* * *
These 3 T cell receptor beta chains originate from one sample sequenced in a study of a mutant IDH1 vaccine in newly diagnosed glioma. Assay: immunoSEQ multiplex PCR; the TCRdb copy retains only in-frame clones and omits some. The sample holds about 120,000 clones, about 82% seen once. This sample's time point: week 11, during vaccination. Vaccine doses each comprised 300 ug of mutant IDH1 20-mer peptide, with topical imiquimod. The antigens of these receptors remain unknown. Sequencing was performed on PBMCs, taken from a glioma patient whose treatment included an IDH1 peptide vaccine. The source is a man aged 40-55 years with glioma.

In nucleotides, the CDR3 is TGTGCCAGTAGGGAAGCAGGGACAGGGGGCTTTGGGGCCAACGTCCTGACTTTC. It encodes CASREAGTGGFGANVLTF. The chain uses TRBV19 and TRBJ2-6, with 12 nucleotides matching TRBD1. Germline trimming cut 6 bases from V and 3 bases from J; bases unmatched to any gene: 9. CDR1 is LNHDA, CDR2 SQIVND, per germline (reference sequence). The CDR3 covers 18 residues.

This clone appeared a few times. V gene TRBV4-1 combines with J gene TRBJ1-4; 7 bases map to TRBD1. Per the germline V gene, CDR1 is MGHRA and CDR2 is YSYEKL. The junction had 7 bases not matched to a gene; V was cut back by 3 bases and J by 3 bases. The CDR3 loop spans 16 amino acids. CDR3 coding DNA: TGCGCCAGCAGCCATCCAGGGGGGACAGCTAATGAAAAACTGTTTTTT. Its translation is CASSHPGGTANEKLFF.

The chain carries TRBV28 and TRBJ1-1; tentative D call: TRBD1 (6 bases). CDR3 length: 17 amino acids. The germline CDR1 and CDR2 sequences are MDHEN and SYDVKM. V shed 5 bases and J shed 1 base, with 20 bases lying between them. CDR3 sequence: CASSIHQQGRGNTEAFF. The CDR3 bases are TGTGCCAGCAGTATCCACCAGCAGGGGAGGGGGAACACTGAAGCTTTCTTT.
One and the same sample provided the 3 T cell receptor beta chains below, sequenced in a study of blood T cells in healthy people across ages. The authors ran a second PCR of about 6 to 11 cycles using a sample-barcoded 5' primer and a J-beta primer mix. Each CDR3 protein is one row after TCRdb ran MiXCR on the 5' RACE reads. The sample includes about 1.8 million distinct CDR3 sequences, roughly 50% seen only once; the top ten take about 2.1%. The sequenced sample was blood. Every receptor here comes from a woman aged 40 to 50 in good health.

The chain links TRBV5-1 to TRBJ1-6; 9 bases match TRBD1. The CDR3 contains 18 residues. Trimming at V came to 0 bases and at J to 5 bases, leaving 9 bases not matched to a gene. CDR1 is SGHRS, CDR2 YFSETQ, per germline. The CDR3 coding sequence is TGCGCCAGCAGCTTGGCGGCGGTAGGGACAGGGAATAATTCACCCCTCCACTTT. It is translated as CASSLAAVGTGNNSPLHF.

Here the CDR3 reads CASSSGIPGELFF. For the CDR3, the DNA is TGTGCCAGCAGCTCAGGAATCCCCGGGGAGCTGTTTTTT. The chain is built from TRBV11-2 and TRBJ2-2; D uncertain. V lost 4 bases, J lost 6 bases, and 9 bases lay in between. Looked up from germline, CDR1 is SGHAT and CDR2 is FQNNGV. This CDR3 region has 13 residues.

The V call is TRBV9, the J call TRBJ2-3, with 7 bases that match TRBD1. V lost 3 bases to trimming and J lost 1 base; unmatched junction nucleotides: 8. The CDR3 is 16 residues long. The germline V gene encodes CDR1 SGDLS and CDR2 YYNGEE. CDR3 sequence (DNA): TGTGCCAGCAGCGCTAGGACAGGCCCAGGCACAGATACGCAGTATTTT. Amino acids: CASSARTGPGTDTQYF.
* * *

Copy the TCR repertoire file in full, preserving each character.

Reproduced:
These 3 T cell receptor beta chains originate from one sample sequenced in a study of a mutant IDH1 vaccine in newly diagnosed glioma. Assay: immunoSEQ multiplex PCR; the TCRdb copy retains only in-frame clones and omits some. The sample holds about 120,000 clones, about 82% seen once. This sample's time point: week 11, during vaccination. Vaccine doses each comprised 300 ug of mutant IDH1 20-mer peptide, with topical imiquimod. The antigens of these receptors remain unknown. Sequencing was performed on PBMCs, taken from a glioma patient whose treatment included an IDH1 peptide vaccine. The source is a man aged 40-55 years with glioma.

In nucleotides, the CDR3 is TGTGCCAGTAGGGAAGCAGGGACAGGGGGCTTTGGGGCCAACGTCCTGACTTTC. It encodes CASREAGTGGFGANVLTF. The chain uses TRBV19 and TRBJ2-6, with 12 nucleotides matching TRBD1. Germline trimming cut 6 bases from V and 3 bases from J; bases unmatched to any gene: 9. CDR1 is LNHDA, CDR2 SQIVND, per germline (reference sequence). The CDR3 covers 18 residues.

This clone appeared a few times. V gene TRBV4-1 combines with J gene TRBJ1-4; 7 bases map to TRBD1. Per the germline V gene, CDR1 is MGHRA and CDR2 is YSYEKL. The junction had 7 bases not matched to a gene; V was cut back by 3 bases and J by 3 bases. The CDR3 loop spans 16 amino acids. CDR3 coding DNA: TGCGCCAGCAGCCATCCAGGGGGGACAGCTAATGAAAAACTGTTTTTT. Its translation is CASSHPGGTANEKLFF.

The chain carries TRBV28 and TRBJ1-1; tentative D call: TRBD1 (6 bases). CDR3 length: 17 amino acids. The germline CDR1 and CDR2 sequences are MDHEN and SYDVKM. V shed 5 bases and J shed 1 base, with 20 bases lying between them. CDR3 sequence: CASSIHQQGRGNTEAFF. The CDR3 bases are TGTGCCAGCAGTATCCACCAGCAGGGGAGGGGGAACACTGAAGCTTTCTTT.
One and the same sample provided the 3 T cell receptor beta chains below, sequenced in a study of blood T cells in healthy people across ages. The authors ran a second PCR of about 6 to 11 cycles using a sample-barcoded 5' primer and a J-beta primer mix. Each CDR3 protein is one row after TCRdb ran MiXCR on the 5' RACE reads. The sample includes about 1.8 million distinct CDR3 sequences, roughly 50% seen only once; the top ten take about 2.1%. The sequenced sample was blood. Every receptor here comes from a woman aged 40 to 50 in good health.

The chain links TRBV5-1 to TRBJ1-6; 9 bases match TRBD1. The CDR3 contains 18 residues. Trimming at V came to 0 bases and at J to 5 bases, leaving 9 bases not matched to a gene. CDR1 is SGHRS, CDR2 YFSETQ, per germline. The CDR3 coding sequence is TGCGCCAGCAGCTTGGCGGCGGTAGGGACAGGGAATAATTCACCCCTCCACTTT. It is translated as CASSLAAVGTGNNSPLHF.

Here the CDR3 reads CASSSGIPGELFF. For the CDR3, the DNA is TGTGCCAGCAGCTCAGGAATCCCCGGGGAGCTGTTTTTT. The chain is built from TRBV11-2 and TRBJ2-2; D uncertain. V lost 4 bases, J lost 6 bases, and 9 bases lay in between. Looked up from germline, CDR1 is SGHAT and CDR2 is FQNNGV. This CDR3 region has 13 residues.

The V call is TRBV9, the J call TRBJ2-3, with 7 bases that match TRBD1. V lost 3 bases to trimming and J lost 1 base; unmatched junction nucleotides: 8. The CDR3 is 16 residues long. The germline V gene encodes CDR1 SGDLS and CDR2 YYNGEE. CDR3 sequence (DNA): TGTGCCAGCAGCGCTAGGACAGGCCCAGGCACAGATACGCAGTATTTT. Amino acids: CASSARTGPGTDTQYF.